Six MaRS-supported companies named to this year’s Cleantech 100 list

Six MaRS-supported companies named to this year’s Cleantech 100 list

Canada is ranked among the best places in the world for cleantech innovation, with more than 800 cleantech companies employing over 55,000 people across the country. Here at MaRS, we support more than 200 cleantech ventures that are transforming industries ranging from energy and advanced manufacturing to agriculture and transportation.

MaRS-supported companies continued to show their strength at the Cleantech Forum in San Francisco yesterday, where six of them won spots on the Global Cleantech 100, a list of the world’s most promising cleantech companies.

The winners reflect the breadth of the MaRS Cleantech portfolio. Opus One Solutions, Metamaterial Technologies, Axine Water Technologies, Minesense, Carboncure and ecobee all made the list, beating out more than 13,900 nominees from 93 countries.

“It’s pretty incredible that we have that kind of a presence on the list, and it speaks to the ability for Canada to really maximize its role in this industry going forward,” says Jon Dogterom, Managing Director of MaRS Cleantech.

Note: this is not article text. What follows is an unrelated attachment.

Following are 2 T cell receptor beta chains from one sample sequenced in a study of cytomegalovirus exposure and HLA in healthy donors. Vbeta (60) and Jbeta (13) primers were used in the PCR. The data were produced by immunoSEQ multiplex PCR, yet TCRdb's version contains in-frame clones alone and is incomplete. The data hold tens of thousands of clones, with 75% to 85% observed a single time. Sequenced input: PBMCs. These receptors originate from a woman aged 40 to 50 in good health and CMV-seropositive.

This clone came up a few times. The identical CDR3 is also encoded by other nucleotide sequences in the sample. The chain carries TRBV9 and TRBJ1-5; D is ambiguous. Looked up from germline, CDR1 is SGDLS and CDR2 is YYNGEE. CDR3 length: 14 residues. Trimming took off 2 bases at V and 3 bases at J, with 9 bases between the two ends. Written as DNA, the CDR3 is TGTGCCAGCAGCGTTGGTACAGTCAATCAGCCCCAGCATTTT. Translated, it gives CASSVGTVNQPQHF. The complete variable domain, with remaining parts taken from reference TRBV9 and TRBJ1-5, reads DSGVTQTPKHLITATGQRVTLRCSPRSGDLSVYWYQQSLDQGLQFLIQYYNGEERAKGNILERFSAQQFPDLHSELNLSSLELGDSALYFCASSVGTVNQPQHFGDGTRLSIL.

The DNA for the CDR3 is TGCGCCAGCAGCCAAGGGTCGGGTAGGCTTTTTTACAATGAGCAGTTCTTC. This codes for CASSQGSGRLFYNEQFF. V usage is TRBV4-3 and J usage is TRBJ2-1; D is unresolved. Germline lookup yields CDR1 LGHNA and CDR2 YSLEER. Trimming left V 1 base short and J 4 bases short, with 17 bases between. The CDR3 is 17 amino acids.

Here’s a closer look at all six companies, and how each one is shaping the future of the industry.

Opus One Solutions

Opus One founder and CEO Joshua Wong wants to transform the way we deliver electricity to our cities. If Opus One’s recent successes are any indication, he’s well on his way.

Municipalities in New York State, Nova Scotia and Hawaii are already using the Richmond Hill startup’s software to transform their traditional energy systems to become more efficient and more accommodating to renewable energy sources. And last December the momentum picked up as the 70-employee company raised an undisclosed amount of Series B financing led by Vancouver-based Renewal Funds. The funds will help the company’s planned international expansion.

“Opus One is very much changing the way in which our electricity grid operates, making it much more efficient and effective, which will ultimately drive down the costs of running a centralized grid,” says Dogterom.

“We’re going from a centralized one-way pipeline with one-way pricing, to a multi-way, transactive platform model,” says Wong of the company’s GridOS software.

“We’re transitioning the grid, which is a physical platform for the delivery of energy, to an information platform.”